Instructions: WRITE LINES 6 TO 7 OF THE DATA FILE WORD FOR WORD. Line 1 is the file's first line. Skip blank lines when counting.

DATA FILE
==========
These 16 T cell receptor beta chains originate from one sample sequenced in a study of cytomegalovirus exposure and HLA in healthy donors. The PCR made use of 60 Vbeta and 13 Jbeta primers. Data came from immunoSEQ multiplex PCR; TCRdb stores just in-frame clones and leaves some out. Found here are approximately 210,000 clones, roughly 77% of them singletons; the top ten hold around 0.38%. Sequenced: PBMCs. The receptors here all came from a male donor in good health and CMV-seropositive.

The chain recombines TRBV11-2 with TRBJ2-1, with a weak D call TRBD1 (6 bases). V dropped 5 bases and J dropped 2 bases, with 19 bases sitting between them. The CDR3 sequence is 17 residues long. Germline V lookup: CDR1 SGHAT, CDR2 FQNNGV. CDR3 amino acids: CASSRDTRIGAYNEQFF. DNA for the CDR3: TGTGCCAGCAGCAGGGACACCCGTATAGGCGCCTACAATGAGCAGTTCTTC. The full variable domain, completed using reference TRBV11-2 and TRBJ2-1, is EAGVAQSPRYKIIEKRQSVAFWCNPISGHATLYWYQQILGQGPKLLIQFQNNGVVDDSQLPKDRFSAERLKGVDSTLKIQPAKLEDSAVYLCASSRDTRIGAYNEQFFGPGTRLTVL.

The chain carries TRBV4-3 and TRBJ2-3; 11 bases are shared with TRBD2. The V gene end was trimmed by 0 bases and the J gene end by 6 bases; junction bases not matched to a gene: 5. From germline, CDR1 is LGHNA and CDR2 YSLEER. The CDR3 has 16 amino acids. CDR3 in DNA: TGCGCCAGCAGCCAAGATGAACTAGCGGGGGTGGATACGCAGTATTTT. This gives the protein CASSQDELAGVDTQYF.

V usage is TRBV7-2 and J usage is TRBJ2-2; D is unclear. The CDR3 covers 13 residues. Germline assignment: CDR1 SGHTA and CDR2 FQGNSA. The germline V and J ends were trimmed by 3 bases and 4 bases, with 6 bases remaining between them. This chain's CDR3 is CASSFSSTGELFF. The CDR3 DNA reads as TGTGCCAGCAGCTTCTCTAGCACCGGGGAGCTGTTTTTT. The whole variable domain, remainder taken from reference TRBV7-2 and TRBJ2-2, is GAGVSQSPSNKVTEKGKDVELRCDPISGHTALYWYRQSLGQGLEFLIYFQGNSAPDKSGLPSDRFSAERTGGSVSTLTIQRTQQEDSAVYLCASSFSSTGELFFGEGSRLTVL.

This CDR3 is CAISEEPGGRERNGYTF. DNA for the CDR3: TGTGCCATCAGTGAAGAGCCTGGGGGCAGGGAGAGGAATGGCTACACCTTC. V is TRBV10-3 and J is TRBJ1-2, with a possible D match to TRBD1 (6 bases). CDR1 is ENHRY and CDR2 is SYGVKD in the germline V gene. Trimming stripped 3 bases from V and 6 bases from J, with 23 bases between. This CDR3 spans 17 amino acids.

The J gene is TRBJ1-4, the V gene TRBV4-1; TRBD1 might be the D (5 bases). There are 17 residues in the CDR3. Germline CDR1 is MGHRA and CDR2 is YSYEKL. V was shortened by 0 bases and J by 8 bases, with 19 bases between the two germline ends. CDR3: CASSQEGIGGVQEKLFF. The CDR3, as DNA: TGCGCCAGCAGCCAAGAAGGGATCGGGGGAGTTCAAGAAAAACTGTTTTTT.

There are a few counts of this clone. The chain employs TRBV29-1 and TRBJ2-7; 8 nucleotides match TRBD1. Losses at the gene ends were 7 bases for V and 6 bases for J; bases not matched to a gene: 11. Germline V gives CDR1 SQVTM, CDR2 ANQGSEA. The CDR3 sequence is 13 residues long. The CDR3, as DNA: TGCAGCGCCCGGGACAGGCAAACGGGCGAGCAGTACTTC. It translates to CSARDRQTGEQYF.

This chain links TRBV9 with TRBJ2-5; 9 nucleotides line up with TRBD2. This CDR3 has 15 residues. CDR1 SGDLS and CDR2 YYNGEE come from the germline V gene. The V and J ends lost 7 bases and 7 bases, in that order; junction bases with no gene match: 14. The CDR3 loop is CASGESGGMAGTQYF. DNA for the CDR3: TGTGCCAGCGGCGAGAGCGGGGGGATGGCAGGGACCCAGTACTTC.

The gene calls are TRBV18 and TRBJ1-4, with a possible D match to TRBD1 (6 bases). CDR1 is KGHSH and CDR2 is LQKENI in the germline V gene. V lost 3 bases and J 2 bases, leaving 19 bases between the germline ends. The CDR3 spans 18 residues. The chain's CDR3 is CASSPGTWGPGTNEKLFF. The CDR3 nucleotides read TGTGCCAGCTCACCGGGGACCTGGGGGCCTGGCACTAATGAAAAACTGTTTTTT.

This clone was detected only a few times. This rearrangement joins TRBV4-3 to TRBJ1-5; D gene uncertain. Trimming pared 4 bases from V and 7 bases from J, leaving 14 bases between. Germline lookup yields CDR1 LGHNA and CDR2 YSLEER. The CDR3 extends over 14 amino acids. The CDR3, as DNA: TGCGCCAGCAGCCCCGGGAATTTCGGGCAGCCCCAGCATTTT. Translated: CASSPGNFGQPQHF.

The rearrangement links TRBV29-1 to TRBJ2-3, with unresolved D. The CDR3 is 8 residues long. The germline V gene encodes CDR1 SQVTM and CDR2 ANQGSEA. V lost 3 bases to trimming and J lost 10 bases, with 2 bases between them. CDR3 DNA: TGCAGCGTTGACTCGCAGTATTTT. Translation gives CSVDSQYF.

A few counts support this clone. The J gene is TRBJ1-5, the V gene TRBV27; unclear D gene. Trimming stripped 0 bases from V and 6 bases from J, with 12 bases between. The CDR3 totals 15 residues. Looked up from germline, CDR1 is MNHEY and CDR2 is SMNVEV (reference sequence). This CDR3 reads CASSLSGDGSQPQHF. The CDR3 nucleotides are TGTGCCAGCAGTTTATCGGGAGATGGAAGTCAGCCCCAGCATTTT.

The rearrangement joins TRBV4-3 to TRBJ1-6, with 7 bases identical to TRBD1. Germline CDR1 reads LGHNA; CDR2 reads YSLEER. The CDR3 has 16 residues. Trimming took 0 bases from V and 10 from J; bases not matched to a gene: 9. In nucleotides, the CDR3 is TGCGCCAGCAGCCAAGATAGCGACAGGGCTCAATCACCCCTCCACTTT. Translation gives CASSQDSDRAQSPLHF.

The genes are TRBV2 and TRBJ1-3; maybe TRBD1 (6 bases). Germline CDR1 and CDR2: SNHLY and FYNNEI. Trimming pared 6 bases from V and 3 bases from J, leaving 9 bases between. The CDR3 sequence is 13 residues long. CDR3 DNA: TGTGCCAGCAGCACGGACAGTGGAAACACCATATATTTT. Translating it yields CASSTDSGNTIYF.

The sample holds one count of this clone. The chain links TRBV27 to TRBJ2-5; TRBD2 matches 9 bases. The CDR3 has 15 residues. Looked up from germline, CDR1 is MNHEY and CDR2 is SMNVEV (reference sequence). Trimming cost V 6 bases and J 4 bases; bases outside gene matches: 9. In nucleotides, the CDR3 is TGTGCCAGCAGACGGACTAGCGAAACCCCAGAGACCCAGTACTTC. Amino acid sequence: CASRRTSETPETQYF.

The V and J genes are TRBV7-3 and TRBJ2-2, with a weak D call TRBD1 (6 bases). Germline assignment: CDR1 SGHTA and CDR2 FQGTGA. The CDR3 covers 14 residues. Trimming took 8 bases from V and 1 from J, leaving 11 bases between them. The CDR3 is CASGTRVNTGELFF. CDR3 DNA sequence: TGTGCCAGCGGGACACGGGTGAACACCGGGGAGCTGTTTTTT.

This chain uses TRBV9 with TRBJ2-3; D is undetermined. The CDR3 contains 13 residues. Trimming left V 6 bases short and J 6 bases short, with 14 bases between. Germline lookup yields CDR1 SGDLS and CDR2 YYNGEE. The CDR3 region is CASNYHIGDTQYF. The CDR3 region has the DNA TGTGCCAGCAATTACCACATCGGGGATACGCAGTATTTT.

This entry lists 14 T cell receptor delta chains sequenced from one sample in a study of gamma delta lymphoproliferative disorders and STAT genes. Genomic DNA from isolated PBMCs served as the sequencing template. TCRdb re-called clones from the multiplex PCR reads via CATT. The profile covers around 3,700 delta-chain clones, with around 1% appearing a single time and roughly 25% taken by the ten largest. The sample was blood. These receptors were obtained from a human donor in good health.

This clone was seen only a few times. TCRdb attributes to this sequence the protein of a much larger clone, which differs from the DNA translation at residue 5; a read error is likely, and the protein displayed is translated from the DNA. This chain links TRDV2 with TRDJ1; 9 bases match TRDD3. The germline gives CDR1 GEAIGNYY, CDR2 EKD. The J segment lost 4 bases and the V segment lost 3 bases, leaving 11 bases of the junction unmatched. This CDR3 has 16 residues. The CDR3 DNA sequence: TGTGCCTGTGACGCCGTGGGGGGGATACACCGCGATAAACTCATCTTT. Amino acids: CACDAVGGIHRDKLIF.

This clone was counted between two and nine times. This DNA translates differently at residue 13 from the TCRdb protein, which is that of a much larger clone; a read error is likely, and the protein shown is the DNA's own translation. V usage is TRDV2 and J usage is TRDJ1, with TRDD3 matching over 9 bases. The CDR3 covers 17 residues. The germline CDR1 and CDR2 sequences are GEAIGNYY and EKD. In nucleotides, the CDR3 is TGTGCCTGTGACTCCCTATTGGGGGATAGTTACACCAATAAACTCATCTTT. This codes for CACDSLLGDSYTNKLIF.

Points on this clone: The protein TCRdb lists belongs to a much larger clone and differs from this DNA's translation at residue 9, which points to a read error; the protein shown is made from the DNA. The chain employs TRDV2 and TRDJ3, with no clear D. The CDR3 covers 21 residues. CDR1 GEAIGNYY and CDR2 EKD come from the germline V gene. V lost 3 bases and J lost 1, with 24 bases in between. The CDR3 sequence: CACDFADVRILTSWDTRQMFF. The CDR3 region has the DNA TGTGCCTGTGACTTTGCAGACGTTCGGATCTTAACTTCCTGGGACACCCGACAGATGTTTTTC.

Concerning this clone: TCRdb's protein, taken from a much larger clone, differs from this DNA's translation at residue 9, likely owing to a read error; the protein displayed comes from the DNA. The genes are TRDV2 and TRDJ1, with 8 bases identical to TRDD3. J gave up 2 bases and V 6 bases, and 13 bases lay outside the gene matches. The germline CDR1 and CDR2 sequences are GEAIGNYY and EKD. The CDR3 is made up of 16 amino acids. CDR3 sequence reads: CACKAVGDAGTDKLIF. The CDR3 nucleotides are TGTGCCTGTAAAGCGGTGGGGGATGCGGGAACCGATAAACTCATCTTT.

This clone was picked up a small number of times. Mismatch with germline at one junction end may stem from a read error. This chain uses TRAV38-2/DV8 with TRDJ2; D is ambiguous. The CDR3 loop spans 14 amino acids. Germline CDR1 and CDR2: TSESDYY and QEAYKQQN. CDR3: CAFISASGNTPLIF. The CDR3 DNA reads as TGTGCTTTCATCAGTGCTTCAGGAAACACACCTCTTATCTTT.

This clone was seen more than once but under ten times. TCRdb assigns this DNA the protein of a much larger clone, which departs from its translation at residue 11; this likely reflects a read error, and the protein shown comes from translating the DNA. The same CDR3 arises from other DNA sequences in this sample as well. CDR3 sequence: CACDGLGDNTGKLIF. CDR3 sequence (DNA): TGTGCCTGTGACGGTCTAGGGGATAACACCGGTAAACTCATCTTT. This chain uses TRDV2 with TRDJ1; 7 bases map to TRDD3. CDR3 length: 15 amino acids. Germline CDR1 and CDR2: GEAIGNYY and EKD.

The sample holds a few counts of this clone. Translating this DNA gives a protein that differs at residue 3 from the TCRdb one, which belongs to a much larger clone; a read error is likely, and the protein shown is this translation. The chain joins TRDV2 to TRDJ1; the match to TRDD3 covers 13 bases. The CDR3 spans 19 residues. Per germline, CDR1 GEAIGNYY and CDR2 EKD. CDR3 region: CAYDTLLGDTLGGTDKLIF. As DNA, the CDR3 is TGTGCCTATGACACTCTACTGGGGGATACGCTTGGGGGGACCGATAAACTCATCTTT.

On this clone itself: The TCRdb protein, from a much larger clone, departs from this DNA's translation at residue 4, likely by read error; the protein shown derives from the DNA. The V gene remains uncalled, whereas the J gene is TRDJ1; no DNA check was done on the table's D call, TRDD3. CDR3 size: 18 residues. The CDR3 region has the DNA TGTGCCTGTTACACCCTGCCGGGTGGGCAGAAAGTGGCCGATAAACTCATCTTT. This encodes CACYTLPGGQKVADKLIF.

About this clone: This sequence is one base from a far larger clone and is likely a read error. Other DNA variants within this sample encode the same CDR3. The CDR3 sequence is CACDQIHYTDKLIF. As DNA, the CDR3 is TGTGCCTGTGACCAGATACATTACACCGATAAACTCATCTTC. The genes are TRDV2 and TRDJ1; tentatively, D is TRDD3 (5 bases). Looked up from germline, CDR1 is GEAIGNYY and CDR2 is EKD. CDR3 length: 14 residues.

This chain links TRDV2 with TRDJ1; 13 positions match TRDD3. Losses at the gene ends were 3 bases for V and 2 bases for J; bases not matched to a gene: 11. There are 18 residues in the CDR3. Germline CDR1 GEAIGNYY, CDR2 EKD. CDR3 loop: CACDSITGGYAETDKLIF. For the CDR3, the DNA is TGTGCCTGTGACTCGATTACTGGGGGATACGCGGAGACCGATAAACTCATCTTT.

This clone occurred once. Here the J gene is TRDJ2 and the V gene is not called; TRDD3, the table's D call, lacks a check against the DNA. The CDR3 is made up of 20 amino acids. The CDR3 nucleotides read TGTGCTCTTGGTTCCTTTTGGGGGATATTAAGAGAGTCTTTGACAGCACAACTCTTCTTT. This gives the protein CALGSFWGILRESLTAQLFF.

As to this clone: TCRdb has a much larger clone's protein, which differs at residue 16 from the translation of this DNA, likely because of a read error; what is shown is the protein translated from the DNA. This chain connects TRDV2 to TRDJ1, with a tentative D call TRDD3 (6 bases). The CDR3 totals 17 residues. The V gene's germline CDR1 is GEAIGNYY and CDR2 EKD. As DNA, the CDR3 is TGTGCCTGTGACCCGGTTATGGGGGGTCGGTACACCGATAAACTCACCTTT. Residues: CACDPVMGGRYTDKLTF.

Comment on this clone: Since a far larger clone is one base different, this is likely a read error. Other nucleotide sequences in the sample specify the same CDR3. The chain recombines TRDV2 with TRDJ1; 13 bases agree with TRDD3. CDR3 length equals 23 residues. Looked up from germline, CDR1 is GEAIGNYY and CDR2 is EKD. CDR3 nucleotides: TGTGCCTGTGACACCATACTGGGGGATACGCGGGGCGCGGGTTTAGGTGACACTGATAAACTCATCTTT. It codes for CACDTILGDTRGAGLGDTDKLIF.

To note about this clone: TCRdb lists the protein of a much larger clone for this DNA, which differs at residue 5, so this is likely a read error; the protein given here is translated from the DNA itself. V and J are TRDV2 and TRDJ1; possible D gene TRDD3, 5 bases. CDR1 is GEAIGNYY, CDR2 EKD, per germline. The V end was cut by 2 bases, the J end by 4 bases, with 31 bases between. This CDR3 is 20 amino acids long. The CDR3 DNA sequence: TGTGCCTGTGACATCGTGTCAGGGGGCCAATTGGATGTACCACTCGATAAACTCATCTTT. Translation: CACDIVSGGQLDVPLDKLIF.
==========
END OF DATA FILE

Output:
The J gene is TRBJ1-4, the V gene TRBV4-1; TRBD1 might be the D (5 bases). There are 17 residues in the CDR3. Germline CDR1 is MGHRA and CDR2 is YSYEKL. V was shortened by 0 bases and J by 8 bases, with 19 bases between the two germline ends. CDR3: CASSQEGIGGVQEKLFF. The CDR3, as DNA: TGCGCCAGCAGCCAAGAAGGGATCGGGGGAGTTCAAGAAAAACTGTTTTTT.

There are a few counts of this clone. The chain employs TRBV29-1 and TRBJ2-7; 8 nucleotides match TRBD1. Losses at the gene ends were 7 bases for V and 6 bases for J; bases not matched to a gene: 11. Germline V gives CDR1 SQVTM, CDR2 ANQGSEA. The CDR3 sequence is 13 residues long. The CDR3, as DNA: TGCAGCGCCCGGGACAGGCAAACGGGCGAGCAGTACTTC. It translates to CSARDRQTGEQYF.